Harley-Davidson Turns Out the Lights on Buell and its Future?

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Yesterday, Harley-Davidson announced that it would discontinue production of Buell motorcycles permanently by Oct. 30. Harley-Davidson is also divesting itself of MV Agusta, the Italian sport bike company it purchased last year.

What a sudden and dramatic difference a year makes.

According to Harley-Davidson spokesman Paul James, the ending of the 26-year-old Buell brand, a wholly owned subsidiary of the Milwaukee-based manufacturer since 1998, “is part of Harley-Davidson’s go-forward business strategy. The new long-term strategy aims to drive company growth through a focus of efforts and resources on the Harley-Davidson brand.”

James is further quoted that, “The fact is, a dollar invested into Harley-Davidson, there’s more impact than the same dollar invested elsewhere when it comes to reaching new riders and enriching the experience of our core customers.”

With Harley-Davidson exiting the sportbike, exotic and adventure markets (see the Buell Ulysses), one might suggest the company look up from the spreadsheets, look up the meaning of “myopic” in the dictionary and do a bit of market research.

Harley’s termination of Buell brand comes on the same day it announced third-quarter earnings. Worldwide, retail sales of Harley-Davidson motorcycles declined 21.3% in the third quarter of 2009 versus 2008, with that comes an investor rattling report of an 84 percent slide in third-quarter profit.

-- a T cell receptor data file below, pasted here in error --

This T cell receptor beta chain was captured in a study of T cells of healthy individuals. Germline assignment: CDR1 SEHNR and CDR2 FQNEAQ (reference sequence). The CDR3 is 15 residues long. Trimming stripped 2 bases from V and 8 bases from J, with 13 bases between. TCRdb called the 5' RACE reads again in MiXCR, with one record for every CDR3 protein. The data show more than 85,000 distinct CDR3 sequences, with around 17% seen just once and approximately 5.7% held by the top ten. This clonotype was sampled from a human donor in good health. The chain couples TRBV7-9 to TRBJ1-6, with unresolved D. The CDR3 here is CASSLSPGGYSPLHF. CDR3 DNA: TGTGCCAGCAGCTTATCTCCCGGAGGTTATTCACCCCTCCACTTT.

Will the future look brighter for a Harley-Davidson monomanically focused on its own single brand? Likely not.

As of 2007 total Motorcycle Sales failed to increase after 14 consecutive years of gains, and if losses were a race then Harley’s been in the lead since then. So what could turn this around?

Not playing to the declining cruiser market for one, in 2005 cruiser sales in the US peaked at 340,000 units on the heels of 2004’s 10% growth and have been trending downwards since. Part of that is the aging “cruiser” demographic , as slowly the boomer dollars begin to fade away. What Harley has done is thrown away two “lifelines” and the money invested in them, counter a current industry trend of product line diversification.
BMW has aggressively and successfully expanded its line, Ducati is in the process of doing so, thus ensuring that a slump in one market does not tragically impact the brand as a whole. Of course, there Japanese “Big Four”— Honda, Yamaha, Kawasaki and Suzuki — are ultimately designed to endure any one two-wheel segment downturn, slump or even extinction. That’s largely because three of those four also serve the smaller displacement motorcycle and scooter markets, where for low cost transportation continues to grow.

By turning inwards, relying on a single-brand tradition and nationalism, and divesting itself of innovative brands and the possibility of expansion into other segments, Harley-Davidson may well have dimmed the lights on a brighter and longer future.

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